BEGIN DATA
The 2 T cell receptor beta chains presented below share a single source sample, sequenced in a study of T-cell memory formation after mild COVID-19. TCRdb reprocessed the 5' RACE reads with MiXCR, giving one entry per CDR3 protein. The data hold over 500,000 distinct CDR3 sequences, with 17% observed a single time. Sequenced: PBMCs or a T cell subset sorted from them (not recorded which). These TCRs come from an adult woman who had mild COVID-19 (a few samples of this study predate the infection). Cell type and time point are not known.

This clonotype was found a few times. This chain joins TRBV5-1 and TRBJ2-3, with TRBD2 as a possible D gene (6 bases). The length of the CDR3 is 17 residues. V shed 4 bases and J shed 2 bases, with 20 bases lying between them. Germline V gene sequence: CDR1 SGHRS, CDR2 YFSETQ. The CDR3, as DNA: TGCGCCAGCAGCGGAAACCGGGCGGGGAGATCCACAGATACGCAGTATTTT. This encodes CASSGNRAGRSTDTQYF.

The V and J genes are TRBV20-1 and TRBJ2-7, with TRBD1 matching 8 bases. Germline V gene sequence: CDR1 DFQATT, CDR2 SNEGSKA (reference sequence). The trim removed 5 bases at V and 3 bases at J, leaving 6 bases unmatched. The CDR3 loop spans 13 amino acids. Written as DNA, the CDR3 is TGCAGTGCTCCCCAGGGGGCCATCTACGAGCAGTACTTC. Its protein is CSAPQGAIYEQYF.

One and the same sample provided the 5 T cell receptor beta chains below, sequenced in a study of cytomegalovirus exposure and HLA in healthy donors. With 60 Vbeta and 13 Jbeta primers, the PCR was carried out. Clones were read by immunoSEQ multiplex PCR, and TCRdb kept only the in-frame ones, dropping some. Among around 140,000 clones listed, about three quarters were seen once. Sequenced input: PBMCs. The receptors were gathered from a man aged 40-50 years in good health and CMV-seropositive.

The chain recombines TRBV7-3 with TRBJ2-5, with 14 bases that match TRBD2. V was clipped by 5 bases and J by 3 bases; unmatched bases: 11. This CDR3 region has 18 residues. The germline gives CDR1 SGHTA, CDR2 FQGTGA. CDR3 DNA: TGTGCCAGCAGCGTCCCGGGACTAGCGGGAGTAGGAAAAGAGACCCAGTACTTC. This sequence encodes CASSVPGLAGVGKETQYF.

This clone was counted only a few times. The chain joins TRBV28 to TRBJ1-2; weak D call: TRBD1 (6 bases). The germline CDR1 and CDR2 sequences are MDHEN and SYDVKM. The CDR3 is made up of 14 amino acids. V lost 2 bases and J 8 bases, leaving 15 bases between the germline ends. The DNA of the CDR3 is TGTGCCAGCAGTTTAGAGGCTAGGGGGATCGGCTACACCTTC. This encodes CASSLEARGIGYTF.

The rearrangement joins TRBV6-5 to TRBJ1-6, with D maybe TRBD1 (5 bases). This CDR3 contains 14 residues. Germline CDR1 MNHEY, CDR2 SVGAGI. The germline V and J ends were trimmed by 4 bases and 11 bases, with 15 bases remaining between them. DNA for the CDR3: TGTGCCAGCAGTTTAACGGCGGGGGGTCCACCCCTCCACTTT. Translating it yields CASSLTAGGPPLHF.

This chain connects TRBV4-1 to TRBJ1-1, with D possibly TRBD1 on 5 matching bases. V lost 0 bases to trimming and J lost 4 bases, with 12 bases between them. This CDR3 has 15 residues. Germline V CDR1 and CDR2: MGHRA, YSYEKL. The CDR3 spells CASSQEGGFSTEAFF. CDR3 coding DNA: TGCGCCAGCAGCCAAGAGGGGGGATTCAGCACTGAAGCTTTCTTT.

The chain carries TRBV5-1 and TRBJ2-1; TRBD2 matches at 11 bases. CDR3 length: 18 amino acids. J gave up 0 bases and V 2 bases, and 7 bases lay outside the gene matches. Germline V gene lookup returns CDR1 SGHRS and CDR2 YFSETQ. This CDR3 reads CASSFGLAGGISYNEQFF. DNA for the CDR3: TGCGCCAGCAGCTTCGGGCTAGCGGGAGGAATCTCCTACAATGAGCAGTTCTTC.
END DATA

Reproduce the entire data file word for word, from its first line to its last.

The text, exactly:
The 2 T cell receptor beta chains presented below share a single source sample, sequenced in a study of T-cell memory formation after mild COVID-19. TCRdb reprocessed the 5' RACE reads with MiXCR, giving one entry per CDR3 protein. The data hold over 500,000 distinct CDR3 sequences, with 17% observed a single time. Sequenced: PBMCs or a T cell subset sorted from them (not recorded which). These TCRs come from an adult woman who had mild COVID-19 (a few samples of this study predate the infection). Cell type and time point are not known.

This clonotype was found a few times. This chain joins TRBV5-1 and TRBJ2-3, with TRBD2 as a possible D gene (6 bases). The length of the CDR3 is 17 residues. V shed 4 bases and J shed 2 bases, with 20 bases lying between them. Germline V gene sequence: CDR1 SGHRS, CDR2 YFSETQ. The CDR3, as DNA: TGCGCCAGCAGCGGAAACCGGGCGGGGAGATCCACAGATACGCAGTATTTT. This encodes CASSGNRAGRSTDTQYF.

The V and J genes are TRBV20-1 and TRBJ2-7, with TRBD1 matching 8 bases. Germline V gene sequence: CDR1 DFQATT, CDR2 SNEGSKA (reference sequence). The trim removed 5 bases at V and 3 bases at J, leaving 6 bases unmatched. The CDR3 loop spans 13 amino acids. Written as DNA, the CDR3 is TGCAGTGCTCCCCAGGGGGCCATCTACGAGCAGTACTTC. Its protein is CSAPQGAIYEQYF.

One and the same sample provided the 5 T cell receptor beta chains below, sequenced in a study of cytomegalovirus exposure and HLA in healthy donors. With 60 Vbeta and 13 Jbeta primers, the PCR was carried out. Clones were read by immunoSEQ multiplex PCR, and TCRdb kept only the in-frame ones, dropping some. Among around 140,000 clones listed, about three quarters were seen once. Sequenced input: PBMCs. The receptors were gathered from a man aged 40-50 years in good health and CMV-seropositive.

The chain recombines TRBV7-3 with TRBJ2-5, with 14 bases that match TRBD2. V was clipped by 5 bases and J by 3 bases; unmatched bases: 11. This CDR3 region has 18 residues. The germline gives CDR1 SGHTA, CDR2 FQGTGA. CDR3 DNA: TGTGCCAGCAGCGTCCCGGGACTAGCGGGAGTAGGAAAAGAGACCCAGTACTTC. This sequence encodes CASSVPGLAGVGKETQYF.

This clone was counted only a few times. The chain joins TRBV28 to TRBJ1-2; weak D call: TRBD1 (6 bases). The germline CDR1 and CDR2 sequences are MDHEN and SYDVKM. The CDR3 is made up of 14 amino acids. V lost 2 bases and J 8 bases, leaving 15 bases between the germline ends. The DNA of the CDR3 is TGTGCCAGCAGTTTAGAGGCTAGGGGGATCGGCTACACCTTC. This encodes CASSLEARGIGYTF.

The rearrangement joins TRBV6-5 to TRBJ1-6, with D maybe TRBD1 (5 bases). This CDR3 contains 14 residues. Germline CDR1 MNHEY, CDR2 SVGAGI. The germline V and J ends were trimmed by 4 bases and 11 bases, with 15 bases remaining between them. DNA for the CDR3: TGTGCCAGCAGTTTAACGGCGGGGGGTCCACCCCTCCACTTT. Translating it yields CASSLTAGGPPLHF.

This chain connects TRBV4-1 to TRBJ1-1, with D possibly TRBD1 on 5 matching bases. V lost 0 bases to trimming and J lost 4 bases, with 12 bases between them. This CDR3 has 15 residues. Germline V CDR1 and CDR2: MGHRA, YSYEKL. The CDR3 spells CASSQEGGFSTEAFF. CDR3 coding DNA: TGCGCCAGCAGCCAAGAGGGGGGATTCAGCACTGAAGCTTTCTTT.

The chain carries TRBV5-1 and TRBJ2-1; TRBD2 matches at 11 bases. CDR3 length: 18 amino acids. J gave up 0 bases and V 2 bases, and 7 bases lay outside the gene matches. Germline V gene lookup returns CDR1 SGHRS and CDR2 YFSETQ. This CDR3 reads CASSFGLAGGISYNEQFF. DNA for the CDR3: TGCGCCAGCAGCTTCGGGCTAGCGGGAGGAATCTCCTACAATGAGCAGTTCTTC.